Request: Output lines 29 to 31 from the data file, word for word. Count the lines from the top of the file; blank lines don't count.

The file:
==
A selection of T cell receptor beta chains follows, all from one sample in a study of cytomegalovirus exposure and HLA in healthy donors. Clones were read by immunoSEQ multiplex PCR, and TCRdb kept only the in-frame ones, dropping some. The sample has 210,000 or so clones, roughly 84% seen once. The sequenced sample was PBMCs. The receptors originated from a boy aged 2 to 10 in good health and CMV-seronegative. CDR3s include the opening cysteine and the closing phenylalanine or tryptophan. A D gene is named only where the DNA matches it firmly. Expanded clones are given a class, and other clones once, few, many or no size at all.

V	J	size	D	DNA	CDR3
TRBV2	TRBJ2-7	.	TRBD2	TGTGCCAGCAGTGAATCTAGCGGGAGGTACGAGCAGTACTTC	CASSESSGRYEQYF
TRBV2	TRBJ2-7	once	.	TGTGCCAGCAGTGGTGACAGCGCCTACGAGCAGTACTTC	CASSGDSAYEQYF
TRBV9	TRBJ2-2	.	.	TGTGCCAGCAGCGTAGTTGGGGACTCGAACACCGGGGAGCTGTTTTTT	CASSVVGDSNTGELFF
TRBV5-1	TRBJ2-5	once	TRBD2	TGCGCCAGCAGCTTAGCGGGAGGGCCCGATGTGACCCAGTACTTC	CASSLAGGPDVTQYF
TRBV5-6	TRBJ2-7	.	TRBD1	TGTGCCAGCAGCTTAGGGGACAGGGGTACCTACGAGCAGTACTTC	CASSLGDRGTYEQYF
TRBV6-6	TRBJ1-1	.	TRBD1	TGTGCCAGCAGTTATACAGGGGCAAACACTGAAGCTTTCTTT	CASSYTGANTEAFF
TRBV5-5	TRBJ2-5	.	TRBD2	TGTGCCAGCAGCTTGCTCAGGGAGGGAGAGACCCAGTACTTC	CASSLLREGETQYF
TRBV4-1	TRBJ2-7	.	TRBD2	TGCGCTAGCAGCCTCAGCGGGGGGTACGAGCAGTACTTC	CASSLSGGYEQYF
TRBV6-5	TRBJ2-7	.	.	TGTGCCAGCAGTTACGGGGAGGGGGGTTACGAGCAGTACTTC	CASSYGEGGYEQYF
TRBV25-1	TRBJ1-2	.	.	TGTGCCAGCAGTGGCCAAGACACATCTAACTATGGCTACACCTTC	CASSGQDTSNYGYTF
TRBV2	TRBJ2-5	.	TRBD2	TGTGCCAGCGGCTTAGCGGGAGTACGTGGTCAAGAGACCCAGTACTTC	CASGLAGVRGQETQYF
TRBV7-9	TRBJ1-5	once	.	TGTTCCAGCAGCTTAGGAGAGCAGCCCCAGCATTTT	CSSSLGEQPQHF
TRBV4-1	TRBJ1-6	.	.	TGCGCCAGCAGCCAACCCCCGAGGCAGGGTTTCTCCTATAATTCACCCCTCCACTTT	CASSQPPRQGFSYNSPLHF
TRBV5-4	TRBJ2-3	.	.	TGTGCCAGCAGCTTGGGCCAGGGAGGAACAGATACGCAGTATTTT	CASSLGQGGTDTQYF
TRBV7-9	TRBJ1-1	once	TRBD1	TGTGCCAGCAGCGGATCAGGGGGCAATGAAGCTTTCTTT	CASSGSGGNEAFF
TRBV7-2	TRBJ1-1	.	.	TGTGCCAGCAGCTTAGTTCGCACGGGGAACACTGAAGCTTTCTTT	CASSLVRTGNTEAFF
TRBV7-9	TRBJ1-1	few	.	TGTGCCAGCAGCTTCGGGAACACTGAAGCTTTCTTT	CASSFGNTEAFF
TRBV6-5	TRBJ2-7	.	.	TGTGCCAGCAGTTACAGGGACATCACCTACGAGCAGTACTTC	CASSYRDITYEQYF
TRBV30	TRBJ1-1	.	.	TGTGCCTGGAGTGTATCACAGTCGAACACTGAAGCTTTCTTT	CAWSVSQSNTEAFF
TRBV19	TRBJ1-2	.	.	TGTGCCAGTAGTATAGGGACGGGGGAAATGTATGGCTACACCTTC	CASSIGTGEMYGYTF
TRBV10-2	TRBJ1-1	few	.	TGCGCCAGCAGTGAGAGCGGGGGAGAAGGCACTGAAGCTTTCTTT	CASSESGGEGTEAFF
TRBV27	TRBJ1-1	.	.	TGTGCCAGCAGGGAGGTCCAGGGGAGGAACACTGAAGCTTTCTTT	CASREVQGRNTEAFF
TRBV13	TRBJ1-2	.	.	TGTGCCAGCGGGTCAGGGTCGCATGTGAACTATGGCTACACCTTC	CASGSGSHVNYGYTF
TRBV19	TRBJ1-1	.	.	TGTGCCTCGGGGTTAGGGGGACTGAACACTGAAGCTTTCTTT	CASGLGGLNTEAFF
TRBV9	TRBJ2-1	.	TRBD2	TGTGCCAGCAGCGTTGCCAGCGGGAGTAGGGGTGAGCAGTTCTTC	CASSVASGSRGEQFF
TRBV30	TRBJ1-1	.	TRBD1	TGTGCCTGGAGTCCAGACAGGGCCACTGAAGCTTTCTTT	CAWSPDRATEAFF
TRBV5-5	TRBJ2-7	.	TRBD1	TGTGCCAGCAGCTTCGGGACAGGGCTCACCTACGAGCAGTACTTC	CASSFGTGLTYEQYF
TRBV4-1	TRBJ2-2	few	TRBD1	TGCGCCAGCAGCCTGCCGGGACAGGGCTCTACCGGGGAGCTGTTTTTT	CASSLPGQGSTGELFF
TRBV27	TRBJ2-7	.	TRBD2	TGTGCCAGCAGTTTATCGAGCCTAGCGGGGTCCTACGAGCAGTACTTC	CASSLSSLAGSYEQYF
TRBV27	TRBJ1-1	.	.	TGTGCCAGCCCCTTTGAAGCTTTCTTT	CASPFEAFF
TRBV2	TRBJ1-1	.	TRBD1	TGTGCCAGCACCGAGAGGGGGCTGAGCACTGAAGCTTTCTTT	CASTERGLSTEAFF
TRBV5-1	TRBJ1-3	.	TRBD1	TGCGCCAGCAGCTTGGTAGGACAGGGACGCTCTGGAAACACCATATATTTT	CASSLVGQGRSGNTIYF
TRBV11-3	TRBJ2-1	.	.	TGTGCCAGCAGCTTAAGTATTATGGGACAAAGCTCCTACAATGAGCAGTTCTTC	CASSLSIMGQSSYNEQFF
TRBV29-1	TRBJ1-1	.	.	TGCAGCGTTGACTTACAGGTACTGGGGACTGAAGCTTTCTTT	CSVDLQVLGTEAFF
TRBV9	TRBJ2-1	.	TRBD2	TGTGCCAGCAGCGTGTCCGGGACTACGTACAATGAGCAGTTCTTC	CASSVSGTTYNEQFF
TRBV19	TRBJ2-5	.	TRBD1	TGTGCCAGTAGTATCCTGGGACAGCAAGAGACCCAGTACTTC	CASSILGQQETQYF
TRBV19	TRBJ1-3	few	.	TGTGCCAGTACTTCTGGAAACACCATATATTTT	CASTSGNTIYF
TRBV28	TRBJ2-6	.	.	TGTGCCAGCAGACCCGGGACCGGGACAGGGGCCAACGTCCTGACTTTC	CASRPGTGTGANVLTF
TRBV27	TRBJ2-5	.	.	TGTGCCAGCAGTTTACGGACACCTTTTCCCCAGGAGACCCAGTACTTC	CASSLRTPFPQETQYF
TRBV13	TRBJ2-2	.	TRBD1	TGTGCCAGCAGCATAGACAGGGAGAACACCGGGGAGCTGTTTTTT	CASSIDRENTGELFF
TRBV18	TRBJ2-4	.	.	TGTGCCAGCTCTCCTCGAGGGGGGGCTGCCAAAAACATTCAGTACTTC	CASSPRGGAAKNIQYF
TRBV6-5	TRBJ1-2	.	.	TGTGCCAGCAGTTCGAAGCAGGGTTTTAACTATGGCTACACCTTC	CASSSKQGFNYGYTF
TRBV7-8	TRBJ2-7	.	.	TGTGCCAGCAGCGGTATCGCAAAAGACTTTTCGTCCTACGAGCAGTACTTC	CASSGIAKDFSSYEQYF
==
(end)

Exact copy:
TRBV5-5	TRBJ2-7	.	TRBD1	TGTGCCAGCAGCTTCGGGACAGGGCTCACCTACGAGCAGTACTTC	CASSFGTGLTYEQYF
TRBV4-1	TRBJ2-2	few	TRBD1	TGCGCCAGCAGCCTGCCGGGACAGGGCTCTACCGGGGAGCTGTTTTTT	CASSLPGQGSTGELFF
TRBV27	TRBJ2-7	.	TRBD2	TGTGCCAGCAGTTTATCGAGCCTAGCGGGGTCCTACGAGCAGTACTTC	CASSLSSLAGSYEQYF